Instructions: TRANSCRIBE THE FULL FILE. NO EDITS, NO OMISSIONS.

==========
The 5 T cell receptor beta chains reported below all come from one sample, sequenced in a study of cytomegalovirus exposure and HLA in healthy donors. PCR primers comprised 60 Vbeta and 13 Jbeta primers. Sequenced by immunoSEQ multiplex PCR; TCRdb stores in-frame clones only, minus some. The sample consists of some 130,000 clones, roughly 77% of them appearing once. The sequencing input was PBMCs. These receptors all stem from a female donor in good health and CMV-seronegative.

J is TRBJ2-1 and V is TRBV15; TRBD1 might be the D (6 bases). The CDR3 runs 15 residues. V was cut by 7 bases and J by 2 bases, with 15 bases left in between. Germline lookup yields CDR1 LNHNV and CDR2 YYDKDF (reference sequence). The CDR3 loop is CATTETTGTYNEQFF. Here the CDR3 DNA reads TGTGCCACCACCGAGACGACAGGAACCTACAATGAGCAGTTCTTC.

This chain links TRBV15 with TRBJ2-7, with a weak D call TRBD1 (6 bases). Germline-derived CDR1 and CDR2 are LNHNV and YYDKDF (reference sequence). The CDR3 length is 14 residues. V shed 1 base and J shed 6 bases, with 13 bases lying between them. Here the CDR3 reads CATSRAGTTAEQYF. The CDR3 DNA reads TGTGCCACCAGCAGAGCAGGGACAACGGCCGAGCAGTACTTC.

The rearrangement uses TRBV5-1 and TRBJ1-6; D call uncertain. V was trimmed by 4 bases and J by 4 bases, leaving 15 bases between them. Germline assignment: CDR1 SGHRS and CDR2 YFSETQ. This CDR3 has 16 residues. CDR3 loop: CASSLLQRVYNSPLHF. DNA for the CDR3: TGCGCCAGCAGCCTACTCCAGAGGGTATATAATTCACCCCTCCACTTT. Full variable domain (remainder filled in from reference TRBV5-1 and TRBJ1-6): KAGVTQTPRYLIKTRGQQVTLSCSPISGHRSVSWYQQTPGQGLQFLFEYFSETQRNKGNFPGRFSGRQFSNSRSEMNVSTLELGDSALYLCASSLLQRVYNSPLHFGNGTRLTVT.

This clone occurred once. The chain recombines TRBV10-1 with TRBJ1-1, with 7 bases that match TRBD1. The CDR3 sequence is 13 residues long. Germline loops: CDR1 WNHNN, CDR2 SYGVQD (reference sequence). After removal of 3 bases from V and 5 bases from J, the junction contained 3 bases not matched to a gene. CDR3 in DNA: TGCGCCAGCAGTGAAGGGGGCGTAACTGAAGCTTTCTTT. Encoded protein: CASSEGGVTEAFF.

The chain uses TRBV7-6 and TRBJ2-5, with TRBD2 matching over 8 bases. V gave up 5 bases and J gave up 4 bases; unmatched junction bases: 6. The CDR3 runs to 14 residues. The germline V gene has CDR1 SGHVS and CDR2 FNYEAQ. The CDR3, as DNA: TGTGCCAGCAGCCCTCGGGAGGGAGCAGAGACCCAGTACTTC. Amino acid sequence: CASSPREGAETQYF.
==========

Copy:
The 5 T cell receptor beta chains reported below all come from one sample, sequenced in a study of cytomegalovirus exposure and HLA in healthy donors. PCR primers comprised 60 Vbeta and 13 Jbeta primers. Sequenced by immunoSEQ multiplex PCR; TCRdb stores in-frame clones only, minus some. The sample consists of some 130,000 clones, roughly 77% of them appearing once. The sequencing input was PBMCs. These receptors all stem from a female donor in good health and CMV-seronegative.

J is TRBJ2-1 and V is TRBV15; TRBD1 might be the D (6 bases). The CDR3 runs 15 residues. V was cut by 7 bases and J by 2 bases, with 15 bases left in between. Germline lookup yields CDR1 LNHNV and CDR2 YYDKDF (reference sequence). The CDR3 loop is CATTETTGTYNEQFF. Here the CDR3 DNA reads TGTGCCACCACCGAGACGACAGGAACCTACAATGAGCAGTTCTTC.

This chain links TRBV15 with TRBJ2-7, with a weak D call TRBD1 (6 bases). Germline-derived CDR1 and CDR2 are LNHNV and YYDKDF (reference sequence). The CDR3 length is 14 residues. V shed 1 base and J shed 6 bases, with 13 bases lying between them. Here the CDR3 reads CATSRAGTTAEQYF. The CDR3 DNA reads TGTGCCACCAGCAGAGCAGGGACAACGGCCGAGCAGTACTTC.

The rearrangement uses TRBV5-1 and TRBJ1-6; D call uncertain. V was trimmed by 4 bases and J by 4 bases, leaving 15 bases between them. Germline assignment: CDR1 SGHRS and CDR2 YFSETQ. This CDR3 has 16 residues. CDR3 loop: CASSLLQRVYNSPLHF. DNA for the CDR3: TGCGCCAGCAGCCTACTCCAGAGGGTATATAATTCACCCCTCCACTTT. Full variable domain (remainder filled in from reference TRBV5-1 and TRBJ1-6): KAGVTQTPRYLIKTRGQQVTLSCSPISGHRSVSWYQQTPGQGLQFLFEYFSETQRNKGNFPGRFSGRQFSNSRSEMNVSTLELGDSALYLCASSLLQRVYNSPLHFGNGTRLTVT.

This clone occurred once. The chain recombines TRBV10-1 with TRBJ1-1, with 7 bases that match TRBD1. The CDR3 sequence is 13 residues long. Germline loops: CDR1 WNHNN, CDR2 SYGVQD (reference sequence). After removal of 3 bases from V and 5 bases from J, the junction contained 3 bases not matched to a gene. CDR3 in DNA: TGCGCCAGCAGTGAAGGGGGCGTAACTGAAGCTTTCTTT. Encoded protein: CASSEGGVTEAFF.

The chain uses TRBV7-6 and TRBJ2-5, with TRBD2 matching over 8 bases. V gave up 5 bases and J gave up 4 bases; unmatched junction bases: 6. The CDR3 runs to 14 residues. The germline V gene has CDR1 SGHVS and CDR2 FNYEAQ. The CDR3, as DNA: TGTGCCAGCAGCCCTCGGGAGGGAGCAGAGACCCAGTACTTC. Amino acid sequence: CASSPREGAETQYF.